spoiler alert: i linked this
Is there no Penn State fan who truly gets it?
I’ve been browsing fan websites for weeks, looking for a sign that Penn State fans understand why there is such enduring controversy surrounding their football program and school. I can’t say that I’ve seen evidence that even a single fan really gets it. The current president of the university seems to understand, but the most vocal PSU fans and alumni want to ride him out of town on a rail. The PSU fans seem to respond to the lunatic fringe of the blogosphere with answers to questions that no sane person is asking.
For example, PSU fans acknowledge that pedophilia is horrible and should never occur, but then act as though that somehow shows that they “get it.”
PSU fans list all the positive attributes of Penn State, its football players, its graduates, etc., etc. Yes, we sane “outsiders” all understand that there is more good than bad in Penn State and there is plenty to be proud of. Again, that’s never been in question, except to the lunatic fringe.
It is the next point, though, that begins to get at the crux of the problem. PSU fans point out the half truth that this sort of thing happens everywhere. Yes, child sex abuse is far more prevalent than most people realize, and most of us probably do know someone who has been abused and very well may know an abuser without realizing it. These truths, though, ignore the difference, the reason Penn State is singled out and stands alone among US universities (as far as we know): at no other institution were there repeated allegations of child sex abuse that rose to the very top of the university where the response was to cover up, protect the pedophile, thereby allowing him to continue abusing children for over a decade.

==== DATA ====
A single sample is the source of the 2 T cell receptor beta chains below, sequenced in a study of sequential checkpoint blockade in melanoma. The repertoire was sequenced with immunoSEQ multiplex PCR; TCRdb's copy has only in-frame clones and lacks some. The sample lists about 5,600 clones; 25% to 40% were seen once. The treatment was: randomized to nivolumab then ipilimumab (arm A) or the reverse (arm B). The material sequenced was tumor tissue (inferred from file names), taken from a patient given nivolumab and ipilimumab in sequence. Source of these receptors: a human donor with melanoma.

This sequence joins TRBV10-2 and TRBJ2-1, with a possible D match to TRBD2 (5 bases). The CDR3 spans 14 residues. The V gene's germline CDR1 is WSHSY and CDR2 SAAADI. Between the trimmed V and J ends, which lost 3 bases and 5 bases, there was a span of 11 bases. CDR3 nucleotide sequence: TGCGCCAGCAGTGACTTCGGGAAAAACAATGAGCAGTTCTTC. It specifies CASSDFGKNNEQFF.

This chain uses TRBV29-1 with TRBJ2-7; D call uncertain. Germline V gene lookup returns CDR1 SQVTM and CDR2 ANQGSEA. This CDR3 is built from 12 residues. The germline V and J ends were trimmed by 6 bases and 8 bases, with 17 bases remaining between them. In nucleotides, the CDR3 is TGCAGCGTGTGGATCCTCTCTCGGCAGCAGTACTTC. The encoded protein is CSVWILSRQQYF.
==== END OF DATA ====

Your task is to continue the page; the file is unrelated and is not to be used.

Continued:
Now, many PSU fans do acknowledge this last point, but almost none without spinning it in such a way to convince themselves it was just an isolated incident with just a few bad apples (I don’t know how many times I’ve heard it was just one monster and two, perhaps three others) and they are now out of the university, so the problem has been resolved. That third individual, which many PSU fans still refuse to acknowledge, played a role in this is a if not the central figure in the cover up. Joe Paterno, for all the teaching and preaching (and leading by example) he did about honor, integrity, doing things “the right way,” failed miserably on the biggest test to ever come his way. There is no getting around this. But these are the points I’m waiting for a Penn State fan to acknowledge, and it is some semblance of refusal to acknowledge these or similar points that leads to many saying Penn State fans still don’t get it: